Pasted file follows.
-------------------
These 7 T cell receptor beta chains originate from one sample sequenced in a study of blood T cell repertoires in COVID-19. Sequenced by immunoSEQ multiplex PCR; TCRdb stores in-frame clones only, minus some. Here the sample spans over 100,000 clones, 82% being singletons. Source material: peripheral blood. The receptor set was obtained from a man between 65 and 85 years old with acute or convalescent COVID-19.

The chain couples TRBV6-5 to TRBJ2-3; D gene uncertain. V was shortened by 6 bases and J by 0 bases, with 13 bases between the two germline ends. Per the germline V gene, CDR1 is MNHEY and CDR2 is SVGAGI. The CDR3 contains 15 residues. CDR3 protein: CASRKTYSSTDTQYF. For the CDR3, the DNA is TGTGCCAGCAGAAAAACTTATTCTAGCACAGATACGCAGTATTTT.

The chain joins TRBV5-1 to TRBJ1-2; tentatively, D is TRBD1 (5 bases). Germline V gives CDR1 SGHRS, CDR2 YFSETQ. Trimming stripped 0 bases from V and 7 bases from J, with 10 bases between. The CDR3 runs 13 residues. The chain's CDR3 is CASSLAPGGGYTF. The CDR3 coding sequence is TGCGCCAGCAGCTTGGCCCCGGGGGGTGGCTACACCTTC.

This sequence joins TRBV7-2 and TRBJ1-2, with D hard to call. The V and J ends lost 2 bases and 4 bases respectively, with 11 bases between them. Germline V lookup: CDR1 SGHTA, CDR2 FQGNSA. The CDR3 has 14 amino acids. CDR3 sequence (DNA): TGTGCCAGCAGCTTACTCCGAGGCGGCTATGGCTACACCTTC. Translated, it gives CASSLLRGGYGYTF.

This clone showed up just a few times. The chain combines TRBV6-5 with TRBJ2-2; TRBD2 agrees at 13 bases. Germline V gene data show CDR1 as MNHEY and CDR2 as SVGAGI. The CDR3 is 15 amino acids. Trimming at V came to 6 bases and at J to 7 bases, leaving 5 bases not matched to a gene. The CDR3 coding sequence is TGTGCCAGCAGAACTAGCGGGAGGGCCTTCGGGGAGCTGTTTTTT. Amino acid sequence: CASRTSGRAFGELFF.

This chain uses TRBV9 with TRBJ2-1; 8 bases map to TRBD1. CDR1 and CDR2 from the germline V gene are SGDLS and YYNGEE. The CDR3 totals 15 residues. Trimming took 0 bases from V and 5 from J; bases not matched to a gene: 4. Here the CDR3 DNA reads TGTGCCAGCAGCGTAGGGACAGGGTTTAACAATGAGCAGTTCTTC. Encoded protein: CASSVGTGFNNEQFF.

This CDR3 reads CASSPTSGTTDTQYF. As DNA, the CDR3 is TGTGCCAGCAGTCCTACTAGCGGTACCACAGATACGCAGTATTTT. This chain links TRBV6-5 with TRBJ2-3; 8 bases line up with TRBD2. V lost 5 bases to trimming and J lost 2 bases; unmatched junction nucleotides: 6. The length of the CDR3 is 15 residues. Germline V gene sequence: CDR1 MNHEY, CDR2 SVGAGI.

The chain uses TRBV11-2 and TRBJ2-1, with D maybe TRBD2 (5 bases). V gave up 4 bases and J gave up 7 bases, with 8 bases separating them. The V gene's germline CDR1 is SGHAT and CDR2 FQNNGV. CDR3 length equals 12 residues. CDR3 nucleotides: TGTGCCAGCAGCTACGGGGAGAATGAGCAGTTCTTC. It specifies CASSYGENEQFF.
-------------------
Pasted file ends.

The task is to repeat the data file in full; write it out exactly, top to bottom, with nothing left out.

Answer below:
These 7 T cell receptor beta chains originate from one sample sequenced in a study of blood T cell repertoires in COVID-19. Sequenced by immunoSEQ multiplex PCR; TCRdb stores in-frame clones only, minus some. Here the sample spans over 100,000 clones, 82% being singletons. Source material: peripheral blood. The receptor set was obtained from a man between 65 and 85 years old with acute or convalescent COVID-19.

The chain couples TRBV6-5 to TRBJ2-3; D gene uncertain. V was shortened by 6 bases and J by 0 bases, with 13 bases between the two germline ends. Per the germline V gene, CDR1 is MNHEY and CDR2 is SVGAGI. The CDR3 contains 15 residues. CDR3 protein: CASRKTYSSTDTQYF. For the CDR3, the DNA is TGTGCCAGCAGAAAAACTTATTCTAGCACAGATACGCAGTATTTT.

The chain joins TRBV5-1 to TRBJ1-2; tentatively, D is TRBD1 (5 bases). Germline V gives CDR1 SGHRS, CDR2 YFSETQ. Trimming stripped 0 bases from V and 7 bases from J, with 10 bases between. The CDR3 runs 13 residues. The chain's CDR3 is CASSLAPGGGYTF. The CDR3 coding sequence is TGCGCCAGCAGCTTGGCCCCGGGGGGTGGCTACACCTTC.

This sequence joins TRBV7-2 and TRBJ1-2, with D hard to call. The V and J ends lost 2 bases and 4 bases respectively, with 11 bases between them. Germline V lookup: CDR1 SGHTA, CDR2 FQGNSA. The CDR3 has 14 amino acids. CDR3 sequence (DNA): TGTGCCAGCAGCTTACTCCGAGGCGGCTATGGCTACACCTTC. Translated, it gives CASSLLRGGYGYTF.

This clone showed up just a few times. The chain combines TRBV6-5 with TRBJ2-2; TRBD2 agrees at 13 bases. Germline V gene data show CDR1 as MNHEY and CDR2 as SVGAGI. The CDR3 is 15 amino acids. Trimming at V came to 6 bases and at J to 7 bases, leaving 5 bases not matched to a gene. The CDR3 coding sequence is TGTGCCAGCAGAACTAGCGGGAGGGCCTTCGGGGAGCTGTTTTTT. Amino acid sequence: CASRTSGRAFGELFF.

This chain uses TRBV9 with TRBJ2-1; 8 bases map to TRBD1. CDR1 and CDR2 from the germline V gene are SGDLS and YYNGEE. The CDR3 totals 15 residues. Trimming took 0 bases from V and 5 from J; bases not matched to a gene: 4. Here the CDR3 DNA reads TGTGCCAGCAGCGTAGGGACAGGGTTTAACAATGAGCAGTTCTTC. Encoded protein: CASSVGTGFNNEQFF.

This CDR3 reads CASSPTSGTTDTQYF. As DNA, the CDR3 is TGTGCCAGCAGTCCTACTAGCGGTACCACAGATACGCAGTATTTT. This chain links TRBV6-5 with TRBJ2-3; 8 bases line up with TRBD2. V lost 5 bases to trimming and J lost 2 bases; unmatched junction nucleotides: 6. The length of the CDR3 is 15 residues. Germline V gene sequence: CDR1 MNHEY, CDR2 SVGAGI.

The chain uses TRBV11-2 and TRBJ2-1, with D maybe TRBD2 (5 bases). V gave up 4 bases and J gave up 7 bases, with 8 bases separating them. The V gene's germline CDR1 is SGHAT and CDR2 FQNNGV. CDR3 length equals 12 residues. CDR3 nucleotides: TGTGCCAGCAGCTACGGGGAGAATGAGCAGTTCTTC. It specifies CASSYGENEQFF.